<< by on January 8th, 2008
If you’re a marketer, you’re not new to the age old question from the sales department of quality of leads vs. quantity of leads. It will literally drive me to an early grave. As a marketer working with PPC, you want to ensure that you get the best quality clicks you can. But what happens after the click? That’s where the “sales” measurement of quality really begins.
We obviously first want to minimize non-quality clicks, which thus reduces our cost for non-quality leads. Makes sense. But there’s only so much than can be done through keywords and ad copy to filter out the non-quality leads. Take for example the situation of a recruiting firm. Many of the keywords that they advertise on will be words that both job-seeking candidates and employers will search for. However, only employers actually are revenue-producing leads — therefore they are the quality leads for the sales force. We can’t necessarily eliminate keywords — they are shared between both groups.
And, often regardless of ad copy, a candidate will click on a recruiter’s ad (even if targeted towards an employer) because the candidate knows that recruiting firms likely have resume submission on their website. They literally don’t care what the ad says. It could say, “HEY, CANDIDATES — DON’T CLICK HERE.” and they still will click on an ad.
So how do you ensure that on the postclick side, the landing page, that only qualified leads enter the sales database? A great start is with form validation. Form validation ensures that the page visitor submits the required filelds of the form, but it also can dictate some requirements for those form fields. Let’s say you’re a B2B company. You likely only want company email addresses — not freebies like gmail email addresses. Form validation would allow you to reject the form from being submitted if the form field for email contained gmail.com (or hotmail.com, etc.), only allowing business email addresses for form submission.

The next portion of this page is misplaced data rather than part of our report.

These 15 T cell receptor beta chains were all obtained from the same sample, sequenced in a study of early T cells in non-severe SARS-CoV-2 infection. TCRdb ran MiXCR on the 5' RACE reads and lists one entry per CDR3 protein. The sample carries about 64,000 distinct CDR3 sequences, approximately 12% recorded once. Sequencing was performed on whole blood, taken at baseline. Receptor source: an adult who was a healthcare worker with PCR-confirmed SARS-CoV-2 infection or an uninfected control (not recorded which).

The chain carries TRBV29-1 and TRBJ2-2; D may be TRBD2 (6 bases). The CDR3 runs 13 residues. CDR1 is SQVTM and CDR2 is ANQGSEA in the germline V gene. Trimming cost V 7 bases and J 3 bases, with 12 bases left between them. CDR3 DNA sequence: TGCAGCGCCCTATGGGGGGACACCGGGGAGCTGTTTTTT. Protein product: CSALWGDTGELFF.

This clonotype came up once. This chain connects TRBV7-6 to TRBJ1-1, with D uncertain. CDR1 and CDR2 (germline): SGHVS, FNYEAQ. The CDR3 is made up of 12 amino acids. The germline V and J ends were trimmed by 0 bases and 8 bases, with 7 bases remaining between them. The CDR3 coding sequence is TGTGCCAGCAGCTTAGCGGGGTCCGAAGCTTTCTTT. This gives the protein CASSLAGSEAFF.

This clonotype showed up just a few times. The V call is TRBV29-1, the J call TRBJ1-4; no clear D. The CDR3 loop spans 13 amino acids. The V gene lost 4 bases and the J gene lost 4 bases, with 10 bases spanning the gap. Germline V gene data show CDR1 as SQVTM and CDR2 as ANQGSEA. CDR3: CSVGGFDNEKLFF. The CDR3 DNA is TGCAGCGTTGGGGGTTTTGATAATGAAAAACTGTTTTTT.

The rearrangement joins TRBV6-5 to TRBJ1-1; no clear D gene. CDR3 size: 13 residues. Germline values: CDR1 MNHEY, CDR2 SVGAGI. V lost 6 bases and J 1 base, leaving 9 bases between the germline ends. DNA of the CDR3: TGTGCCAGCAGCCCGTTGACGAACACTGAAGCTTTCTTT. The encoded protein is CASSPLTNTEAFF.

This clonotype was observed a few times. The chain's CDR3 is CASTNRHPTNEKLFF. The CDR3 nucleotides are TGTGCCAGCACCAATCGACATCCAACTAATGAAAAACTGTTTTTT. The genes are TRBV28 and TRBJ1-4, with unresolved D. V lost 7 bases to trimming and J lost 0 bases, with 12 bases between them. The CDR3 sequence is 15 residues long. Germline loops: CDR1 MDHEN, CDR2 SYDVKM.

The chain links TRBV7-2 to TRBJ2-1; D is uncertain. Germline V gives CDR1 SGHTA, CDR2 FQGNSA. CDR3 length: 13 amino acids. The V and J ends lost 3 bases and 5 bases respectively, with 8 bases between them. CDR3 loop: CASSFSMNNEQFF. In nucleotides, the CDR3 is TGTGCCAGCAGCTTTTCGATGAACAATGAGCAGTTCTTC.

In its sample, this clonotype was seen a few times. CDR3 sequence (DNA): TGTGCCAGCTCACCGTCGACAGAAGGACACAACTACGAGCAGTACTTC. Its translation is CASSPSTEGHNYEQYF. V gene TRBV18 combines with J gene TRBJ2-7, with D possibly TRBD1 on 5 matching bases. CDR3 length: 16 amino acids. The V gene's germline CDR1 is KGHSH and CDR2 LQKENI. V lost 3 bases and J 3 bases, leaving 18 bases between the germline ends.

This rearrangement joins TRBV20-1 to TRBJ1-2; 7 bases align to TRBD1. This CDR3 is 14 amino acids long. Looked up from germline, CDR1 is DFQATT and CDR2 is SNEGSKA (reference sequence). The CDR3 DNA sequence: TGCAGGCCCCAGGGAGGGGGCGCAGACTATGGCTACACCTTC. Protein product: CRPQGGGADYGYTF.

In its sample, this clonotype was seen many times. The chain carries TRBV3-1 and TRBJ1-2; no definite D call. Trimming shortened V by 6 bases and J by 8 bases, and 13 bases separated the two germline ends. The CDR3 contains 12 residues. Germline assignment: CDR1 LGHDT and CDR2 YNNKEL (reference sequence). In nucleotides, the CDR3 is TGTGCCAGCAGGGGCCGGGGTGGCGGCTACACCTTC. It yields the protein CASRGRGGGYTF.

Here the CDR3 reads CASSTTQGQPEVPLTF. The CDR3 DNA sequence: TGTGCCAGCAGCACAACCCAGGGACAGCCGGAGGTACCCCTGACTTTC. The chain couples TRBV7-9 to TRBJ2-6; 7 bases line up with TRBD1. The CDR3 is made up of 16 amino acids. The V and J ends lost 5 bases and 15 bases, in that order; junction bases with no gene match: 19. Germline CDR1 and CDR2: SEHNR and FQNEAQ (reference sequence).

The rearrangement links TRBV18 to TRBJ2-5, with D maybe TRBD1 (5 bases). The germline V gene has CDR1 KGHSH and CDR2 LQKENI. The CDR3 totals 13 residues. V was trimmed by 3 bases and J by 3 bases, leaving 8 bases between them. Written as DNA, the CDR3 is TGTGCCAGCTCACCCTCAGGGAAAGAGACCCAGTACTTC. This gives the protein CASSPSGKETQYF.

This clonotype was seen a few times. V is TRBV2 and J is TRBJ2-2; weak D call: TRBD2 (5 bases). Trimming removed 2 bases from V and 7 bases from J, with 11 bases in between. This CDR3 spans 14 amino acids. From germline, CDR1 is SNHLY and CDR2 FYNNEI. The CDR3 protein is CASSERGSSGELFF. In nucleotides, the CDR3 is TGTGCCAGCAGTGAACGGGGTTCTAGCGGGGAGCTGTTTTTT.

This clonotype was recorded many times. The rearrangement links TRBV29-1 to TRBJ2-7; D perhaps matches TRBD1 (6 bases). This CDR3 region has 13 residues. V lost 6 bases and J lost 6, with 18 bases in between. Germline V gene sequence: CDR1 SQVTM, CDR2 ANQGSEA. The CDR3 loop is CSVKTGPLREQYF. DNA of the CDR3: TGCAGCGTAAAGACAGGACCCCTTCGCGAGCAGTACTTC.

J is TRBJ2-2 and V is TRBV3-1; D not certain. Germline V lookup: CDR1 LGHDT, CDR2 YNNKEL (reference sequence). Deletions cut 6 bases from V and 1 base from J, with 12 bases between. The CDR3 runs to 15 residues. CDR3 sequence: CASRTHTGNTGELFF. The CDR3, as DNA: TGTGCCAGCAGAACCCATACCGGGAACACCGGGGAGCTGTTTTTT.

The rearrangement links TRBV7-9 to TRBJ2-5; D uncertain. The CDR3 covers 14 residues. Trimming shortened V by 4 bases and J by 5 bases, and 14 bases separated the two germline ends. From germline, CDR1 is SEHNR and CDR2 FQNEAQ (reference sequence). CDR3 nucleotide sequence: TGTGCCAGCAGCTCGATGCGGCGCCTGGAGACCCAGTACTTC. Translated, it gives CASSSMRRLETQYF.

While limiting form submissions through form validation may likely reduce overall conversions, it will provide more “quality” leads that are already somewhat “prescreened” for your sales department. It may mean that your conversions go down, and if you track your progress as a marketer by this number. But it’s important to remember that “non-qualified” leads don’t help the company — no matter what your conversion rate is! So reset your expectations and do the right thing where you can. You, your sales force, and your company win in the end and you’ll be able to obtain a more realistic view of how your PPC is truly working for you.